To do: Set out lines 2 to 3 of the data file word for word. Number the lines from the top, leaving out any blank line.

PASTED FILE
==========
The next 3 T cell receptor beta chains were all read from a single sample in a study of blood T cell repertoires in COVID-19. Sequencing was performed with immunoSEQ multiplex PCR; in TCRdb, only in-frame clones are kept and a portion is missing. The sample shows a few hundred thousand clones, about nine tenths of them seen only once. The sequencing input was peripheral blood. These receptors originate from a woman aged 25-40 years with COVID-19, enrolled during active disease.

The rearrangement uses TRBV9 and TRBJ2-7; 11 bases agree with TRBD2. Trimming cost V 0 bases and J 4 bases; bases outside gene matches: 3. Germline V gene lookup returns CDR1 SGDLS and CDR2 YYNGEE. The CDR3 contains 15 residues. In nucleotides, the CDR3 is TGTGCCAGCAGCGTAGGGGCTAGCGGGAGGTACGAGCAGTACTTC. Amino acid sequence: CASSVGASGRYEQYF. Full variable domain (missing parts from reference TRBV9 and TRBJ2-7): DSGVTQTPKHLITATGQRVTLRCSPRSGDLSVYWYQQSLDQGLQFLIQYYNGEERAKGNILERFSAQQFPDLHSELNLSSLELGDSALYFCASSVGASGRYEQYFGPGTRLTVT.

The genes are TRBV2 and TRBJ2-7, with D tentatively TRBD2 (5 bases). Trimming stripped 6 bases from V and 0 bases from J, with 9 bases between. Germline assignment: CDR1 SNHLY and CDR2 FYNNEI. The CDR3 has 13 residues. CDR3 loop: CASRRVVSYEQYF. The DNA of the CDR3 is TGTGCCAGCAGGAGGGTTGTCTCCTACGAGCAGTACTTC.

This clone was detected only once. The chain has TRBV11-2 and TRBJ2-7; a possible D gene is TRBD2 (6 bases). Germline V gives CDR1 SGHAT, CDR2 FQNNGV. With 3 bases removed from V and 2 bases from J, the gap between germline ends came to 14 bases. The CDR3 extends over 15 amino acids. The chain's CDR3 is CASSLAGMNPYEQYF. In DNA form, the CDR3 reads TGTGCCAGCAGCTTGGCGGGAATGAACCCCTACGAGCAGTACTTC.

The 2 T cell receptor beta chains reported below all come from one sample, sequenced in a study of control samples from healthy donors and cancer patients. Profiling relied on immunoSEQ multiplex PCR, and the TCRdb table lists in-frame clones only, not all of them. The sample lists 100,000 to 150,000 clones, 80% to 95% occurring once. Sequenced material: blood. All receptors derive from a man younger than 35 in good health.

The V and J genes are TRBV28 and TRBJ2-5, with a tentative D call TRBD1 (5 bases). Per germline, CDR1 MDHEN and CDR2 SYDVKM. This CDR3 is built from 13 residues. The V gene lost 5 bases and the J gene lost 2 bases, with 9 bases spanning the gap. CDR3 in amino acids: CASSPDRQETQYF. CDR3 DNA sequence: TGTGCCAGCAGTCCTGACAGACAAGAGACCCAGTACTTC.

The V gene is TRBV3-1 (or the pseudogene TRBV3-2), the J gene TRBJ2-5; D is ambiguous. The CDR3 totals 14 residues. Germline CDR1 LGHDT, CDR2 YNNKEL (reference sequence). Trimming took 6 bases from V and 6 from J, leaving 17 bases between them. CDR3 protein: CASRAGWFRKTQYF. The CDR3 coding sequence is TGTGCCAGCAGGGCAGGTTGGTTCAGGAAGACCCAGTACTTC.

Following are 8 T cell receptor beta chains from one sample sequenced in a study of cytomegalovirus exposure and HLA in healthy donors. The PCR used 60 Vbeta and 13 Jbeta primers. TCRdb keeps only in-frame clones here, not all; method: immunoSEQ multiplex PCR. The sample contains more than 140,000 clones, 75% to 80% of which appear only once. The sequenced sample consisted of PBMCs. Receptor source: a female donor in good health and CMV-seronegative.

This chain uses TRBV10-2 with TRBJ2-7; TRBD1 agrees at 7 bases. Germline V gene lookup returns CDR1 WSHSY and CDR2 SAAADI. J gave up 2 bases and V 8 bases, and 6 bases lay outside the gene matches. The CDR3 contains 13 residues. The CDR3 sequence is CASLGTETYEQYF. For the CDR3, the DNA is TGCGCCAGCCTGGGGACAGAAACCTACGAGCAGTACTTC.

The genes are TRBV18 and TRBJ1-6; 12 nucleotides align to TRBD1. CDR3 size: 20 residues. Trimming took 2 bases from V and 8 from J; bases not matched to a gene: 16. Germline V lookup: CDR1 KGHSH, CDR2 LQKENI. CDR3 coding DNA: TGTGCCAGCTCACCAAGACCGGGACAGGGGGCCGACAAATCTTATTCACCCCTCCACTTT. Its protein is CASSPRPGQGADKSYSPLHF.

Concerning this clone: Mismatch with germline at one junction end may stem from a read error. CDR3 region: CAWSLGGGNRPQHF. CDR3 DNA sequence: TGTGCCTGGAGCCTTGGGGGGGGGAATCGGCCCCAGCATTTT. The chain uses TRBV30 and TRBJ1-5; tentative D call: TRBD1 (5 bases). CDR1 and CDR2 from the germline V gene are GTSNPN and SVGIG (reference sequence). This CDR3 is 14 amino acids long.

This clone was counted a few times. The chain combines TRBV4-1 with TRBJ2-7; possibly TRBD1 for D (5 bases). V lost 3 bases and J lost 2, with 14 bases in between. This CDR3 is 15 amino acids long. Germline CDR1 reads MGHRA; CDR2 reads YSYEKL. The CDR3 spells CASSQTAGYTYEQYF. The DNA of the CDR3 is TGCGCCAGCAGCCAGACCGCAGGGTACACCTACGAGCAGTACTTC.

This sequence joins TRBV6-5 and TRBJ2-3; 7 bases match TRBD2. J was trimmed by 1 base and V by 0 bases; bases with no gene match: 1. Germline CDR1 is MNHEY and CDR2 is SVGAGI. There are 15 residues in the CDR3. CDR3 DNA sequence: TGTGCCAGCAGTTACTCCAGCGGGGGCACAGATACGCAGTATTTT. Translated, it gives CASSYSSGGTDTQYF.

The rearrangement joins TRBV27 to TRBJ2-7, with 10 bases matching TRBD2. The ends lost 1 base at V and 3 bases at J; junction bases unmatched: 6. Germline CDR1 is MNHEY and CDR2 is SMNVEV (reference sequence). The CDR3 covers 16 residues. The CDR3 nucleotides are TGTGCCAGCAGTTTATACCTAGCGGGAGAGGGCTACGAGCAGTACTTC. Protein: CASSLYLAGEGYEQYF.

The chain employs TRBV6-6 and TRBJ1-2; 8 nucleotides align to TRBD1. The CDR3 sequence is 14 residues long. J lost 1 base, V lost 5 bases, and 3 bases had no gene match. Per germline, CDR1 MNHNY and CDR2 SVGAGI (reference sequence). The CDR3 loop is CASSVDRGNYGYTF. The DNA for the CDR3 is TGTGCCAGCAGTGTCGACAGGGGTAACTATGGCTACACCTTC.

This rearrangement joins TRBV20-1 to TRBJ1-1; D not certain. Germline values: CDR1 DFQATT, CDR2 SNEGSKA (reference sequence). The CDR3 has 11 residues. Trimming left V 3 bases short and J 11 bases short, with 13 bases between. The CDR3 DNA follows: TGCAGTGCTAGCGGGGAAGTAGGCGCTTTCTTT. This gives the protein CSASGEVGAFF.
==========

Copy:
The rearrangement uses TRBV9 and TRBJ2-7; 11 bases agree with TRBD2. Trimming cost V 0 bases and J 4 bases; bases outside gene matches: 3. Germline V gene lookup returns CDR1 SGDLS and CDR2 YYNGEE. The CDR3 contains 15 residues. In nucleotides, the CDR3 is TGTGCCAGCAGCGTAGGGGCTAGCGGGAGGTACGAGCAGTACTTC. Amino acid sequence: CASSVGASGRYEQYF. Full variable domain (missing parts from reference TRBV9 and TRBJ2-7): DSGVTQTPKHLITATGQRVTLRCSPRSGDLSVYWYQQSLDQGLQFLIQYYNGEERAKGNILERFSAQQFPDLHSELNLSSLELGDSALYFCASSVGASGRYEQYFGPGTRLTVT.

The genes are TRBV2 and TRBJ2-7, with D tentatively TRBD2 (5 bases). Trimming stripped 6 bases from V and 0 bases from J, with 9 bases between. Germline assignment: CDR1 SNHLY and CDR2 FYNNEI. The CDR3 has 13 residues. CDR3 loop: CASRRVVSYEQYF. The DNA of the CDR3 is TGTGCCAGCAGGAGGGTTGTCTCCTACGAGCAGTACTTC.